Council to those receiving tickets: Slow down!

Council to those receiving tickets: Slow down!

PAWTUCKET – Early hard data is confirming a truth that many in this city have known for a long time, said City Council members last week: That speeding is a serious and chronic problem here.

Councilor Mark Wildenhain thanked the Police Department for the information on the first month of a new traffic camera ticket program, saying that though it doesn’t address all of his questions, he “got enough” to see how many people are not heeding warnings about slowing down in the city of Pawtucket.

Wildenhain said he shares Councilor John Barry’s frustration about speeding, noting how these violations are happening on main roads, and it’s worse when it happens on side roads.

“It’s ridiculous how people travel in the city of Pawtucket and even in my own neighborhood,” he said.

He said a family member complained about getting a $50 ticket for going 34 miles per hour in a 20-mile-per-hour school zone. That $50 is going to become $110, Wildenhain told the family member. The message people should be getting is that they should be slowing down, particularly when traveling through school zones.

“Get the damn message, slow down,” Wildenhain said. “And if you don’t get the message, then pay the fine.”

He cited the example of 520 people being caught by cameras going over 40 miles per hour in the 20-mph Newport Avenue school zone as an indication that there’s a serious problem that needs to be addressed.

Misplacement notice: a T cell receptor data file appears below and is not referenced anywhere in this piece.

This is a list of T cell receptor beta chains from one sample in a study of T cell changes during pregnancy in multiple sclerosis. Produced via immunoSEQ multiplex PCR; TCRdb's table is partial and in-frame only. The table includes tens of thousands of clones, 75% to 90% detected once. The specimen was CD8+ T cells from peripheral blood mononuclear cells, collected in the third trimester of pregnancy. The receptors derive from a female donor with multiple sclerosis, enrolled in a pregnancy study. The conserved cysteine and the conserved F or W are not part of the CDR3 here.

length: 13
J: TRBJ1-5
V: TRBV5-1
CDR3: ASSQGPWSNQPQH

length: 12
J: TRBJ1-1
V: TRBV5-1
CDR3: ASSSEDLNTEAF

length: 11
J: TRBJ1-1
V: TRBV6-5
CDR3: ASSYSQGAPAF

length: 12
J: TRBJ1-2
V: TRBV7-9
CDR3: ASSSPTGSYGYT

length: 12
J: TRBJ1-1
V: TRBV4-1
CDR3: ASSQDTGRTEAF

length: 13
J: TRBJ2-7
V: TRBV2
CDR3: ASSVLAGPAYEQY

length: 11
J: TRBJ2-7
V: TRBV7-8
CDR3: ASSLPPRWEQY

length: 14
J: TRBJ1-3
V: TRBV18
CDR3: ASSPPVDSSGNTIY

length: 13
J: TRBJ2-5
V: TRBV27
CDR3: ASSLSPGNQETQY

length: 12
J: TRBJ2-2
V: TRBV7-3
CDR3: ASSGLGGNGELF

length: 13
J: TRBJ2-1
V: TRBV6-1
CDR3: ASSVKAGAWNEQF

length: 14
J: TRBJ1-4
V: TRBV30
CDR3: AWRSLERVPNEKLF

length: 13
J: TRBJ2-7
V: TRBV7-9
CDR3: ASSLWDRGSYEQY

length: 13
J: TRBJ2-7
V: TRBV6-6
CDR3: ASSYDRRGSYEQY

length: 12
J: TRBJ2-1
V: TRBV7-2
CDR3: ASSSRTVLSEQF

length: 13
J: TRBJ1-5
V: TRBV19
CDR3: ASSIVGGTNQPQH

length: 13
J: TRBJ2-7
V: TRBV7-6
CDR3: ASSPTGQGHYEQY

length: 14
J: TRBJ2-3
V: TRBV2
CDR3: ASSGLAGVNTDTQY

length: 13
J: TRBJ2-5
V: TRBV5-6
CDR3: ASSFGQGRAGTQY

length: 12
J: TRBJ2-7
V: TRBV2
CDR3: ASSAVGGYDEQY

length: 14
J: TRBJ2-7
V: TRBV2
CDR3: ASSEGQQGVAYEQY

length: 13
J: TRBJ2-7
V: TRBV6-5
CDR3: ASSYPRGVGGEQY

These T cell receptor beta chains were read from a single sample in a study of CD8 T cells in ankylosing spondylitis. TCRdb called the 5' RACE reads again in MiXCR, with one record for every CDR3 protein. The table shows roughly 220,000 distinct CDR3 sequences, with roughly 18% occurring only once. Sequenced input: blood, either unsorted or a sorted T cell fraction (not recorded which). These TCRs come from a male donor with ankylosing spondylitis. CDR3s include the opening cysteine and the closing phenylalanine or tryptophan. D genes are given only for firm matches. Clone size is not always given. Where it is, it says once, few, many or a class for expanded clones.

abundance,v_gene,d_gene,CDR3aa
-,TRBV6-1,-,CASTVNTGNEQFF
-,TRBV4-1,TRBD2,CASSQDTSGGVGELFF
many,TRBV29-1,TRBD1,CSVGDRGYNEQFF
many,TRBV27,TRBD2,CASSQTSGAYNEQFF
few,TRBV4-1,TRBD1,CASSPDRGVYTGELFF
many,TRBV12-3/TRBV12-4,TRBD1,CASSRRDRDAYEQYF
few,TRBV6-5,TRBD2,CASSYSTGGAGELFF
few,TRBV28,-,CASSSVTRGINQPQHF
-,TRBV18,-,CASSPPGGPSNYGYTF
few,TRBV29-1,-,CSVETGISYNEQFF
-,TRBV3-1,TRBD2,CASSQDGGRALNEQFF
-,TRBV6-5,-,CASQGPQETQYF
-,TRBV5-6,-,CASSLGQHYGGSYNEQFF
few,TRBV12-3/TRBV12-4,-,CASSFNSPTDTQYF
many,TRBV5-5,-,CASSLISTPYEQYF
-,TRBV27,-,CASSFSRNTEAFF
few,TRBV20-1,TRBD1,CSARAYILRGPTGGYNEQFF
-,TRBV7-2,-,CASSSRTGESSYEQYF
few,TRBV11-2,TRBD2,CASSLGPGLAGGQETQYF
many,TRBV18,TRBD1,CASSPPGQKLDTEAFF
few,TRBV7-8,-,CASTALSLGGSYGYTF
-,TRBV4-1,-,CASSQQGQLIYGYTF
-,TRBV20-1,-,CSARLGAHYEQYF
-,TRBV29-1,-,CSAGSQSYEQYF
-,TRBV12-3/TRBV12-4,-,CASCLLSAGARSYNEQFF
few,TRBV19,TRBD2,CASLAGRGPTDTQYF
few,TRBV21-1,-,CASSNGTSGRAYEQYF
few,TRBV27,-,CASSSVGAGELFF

“If that’s (getting people to slow down) what this accomplishes, I hope it does,” said Wildenhain.

The councilman acknowledged a resident who came to address the council with concerns about the timeframe for tickets, 7 a.m. to 6 p.m. on weekdays, saying the administration should consider potential modifications, but said the clear message remains that people need to slow down in school areas.

Resident James Marcil had implored the council to push for an earlier end time to the daily ticketing timeframe, sharing how he received a ticket at 5:42 p.m. on Oct. 31 for going 31 miles per hour past Slater Middle School on Mineral Spring Avenue. He said he wasn’t there to protest the ticket.

“My issue is the time of the ticket,” he said.

Even if taking into account after-school programs, it’s doubtful that any of those are still going at 5:42 p.m. Most youths are getting out of school at 2:35 p.m. and rushing to get home, he said.

Marcil said he’s not naïve enough to believe that this safety program isn’t a way to bring in revenue, but said council action to revise the timeframe for tickets would make it look like it’s all about the students while reducing stress on the driving public. He also urged the city to add clear signage in all directions for zones where the cameras are.

Comments

Get the “damn” message? Great conduct for a representative. Mark W adds insult to injury with this comment. I was hoping he would be asking what speeding incidents have lead to such an urgent safety need requiring speed cameras. This further alienated the cites from the government and feeds distrust. This is a blatant money grab. Why not cut government spending instead of making us pay more?